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Why Omicron Probably Is Not the End of COVID-19

February 01, 2022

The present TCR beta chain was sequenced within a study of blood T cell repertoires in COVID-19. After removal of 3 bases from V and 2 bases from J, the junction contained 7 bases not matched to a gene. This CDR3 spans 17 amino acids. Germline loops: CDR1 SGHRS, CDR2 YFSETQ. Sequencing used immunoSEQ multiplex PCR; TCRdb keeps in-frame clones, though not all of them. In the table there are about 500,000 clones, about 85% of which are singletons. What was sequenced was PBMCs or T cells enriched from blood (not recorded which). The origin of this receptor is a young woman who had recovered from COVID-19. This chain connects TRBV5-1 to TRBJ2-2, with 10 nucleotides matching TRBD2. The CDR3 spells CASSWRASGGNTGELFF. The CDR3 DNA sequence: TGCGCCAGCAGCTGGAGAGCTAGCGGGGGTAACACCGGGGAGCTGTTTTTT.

Is Omicron our ticket out of the COVID-19 pandemic, so highly transmissible that even the substantial segment of the population still unvaccinated might gain immunity through infection? The World Health Organization's European office, in a recent statement, says Omicron indeed might prompt widespread immunity through a combination of infections and vaccinations. The medical community, however, is hardly unanimous in that assessment. "Too many of my colleagues are trying to create too much happy talk, trying to make the case that Omicron is somehow an attenuated virus, which was never really true," says Dr. Peter Hotez, a guest at a recent Hartford HealthCare media briefing who's a prominent vaccine scientist, a West Hartford native and the co-director of the Texas Children's Hospital Center for Vaccine Development in Waco, Texas "It's still a serious pathogen. That somehow this is going to create herd immunity and that it will end our COVID pandemic, at least here in the United States -- I'm of the opinion that that's not what's going to happen." A study at the University of California, San Francisco, published Jan. 26, also suggested an Omicron-fueled herd immunity is a long shot. An analysis of 125 fully vaccinated people after breakthrough infections of Omicron and Delta variants found the latter created stronger hybrid immunity -- protection by a combination infection and vaccination. The researchers said severity of the cases was directly related to the levels of immunity. The Omicron cases produced lower immunity, even though the variant is more transmissible. "I think Omicron is going to act more like an upper-respiratory coronavirus," says Dr. Hotez, who served his internship at Hartford Hospital, "meaning it will not produce durable or long-lasting protection. As a consequence of that, the U.S. population once again will be vulnerable to the next wave." The vaccine remains the most reliable, and safest, source of immunity. A breakthrough infection can actually strengthen that immunity. "If you get COVID and you get the vaccine, you may actually be super-protected," says Dr. Ulysses Wu, Hartford HealthCare’s System Director of Infection Disease and Chief Epidemiologist. "So for those of you who may have gotten COVID, it's still recommended that you get the booster." If there's a COVID pause after Omicron leaves Connecticut, watch for the next cold and flu season in the fall. "You might say, 'Where is the next wave going to come from?'" says Dr. Hotez, who's also dean at Baylor's National School of Tropical Medicine. "'What's it going to look like?' We can't say at this point. But what we do know is this: That Delta rose out of an unvaccinated population in India at the beginning of 2021. And then Omicron rose out of an unvaccinated population in South Africa toward the end of last year. "So Mother Nature is pretty much telling us what she has in store for us as long as we refuse to vaccinate the global South, meaning the world's lower and middle-income countries in Africa, Asia and Latin America. She's going to continue to hurl variants at us."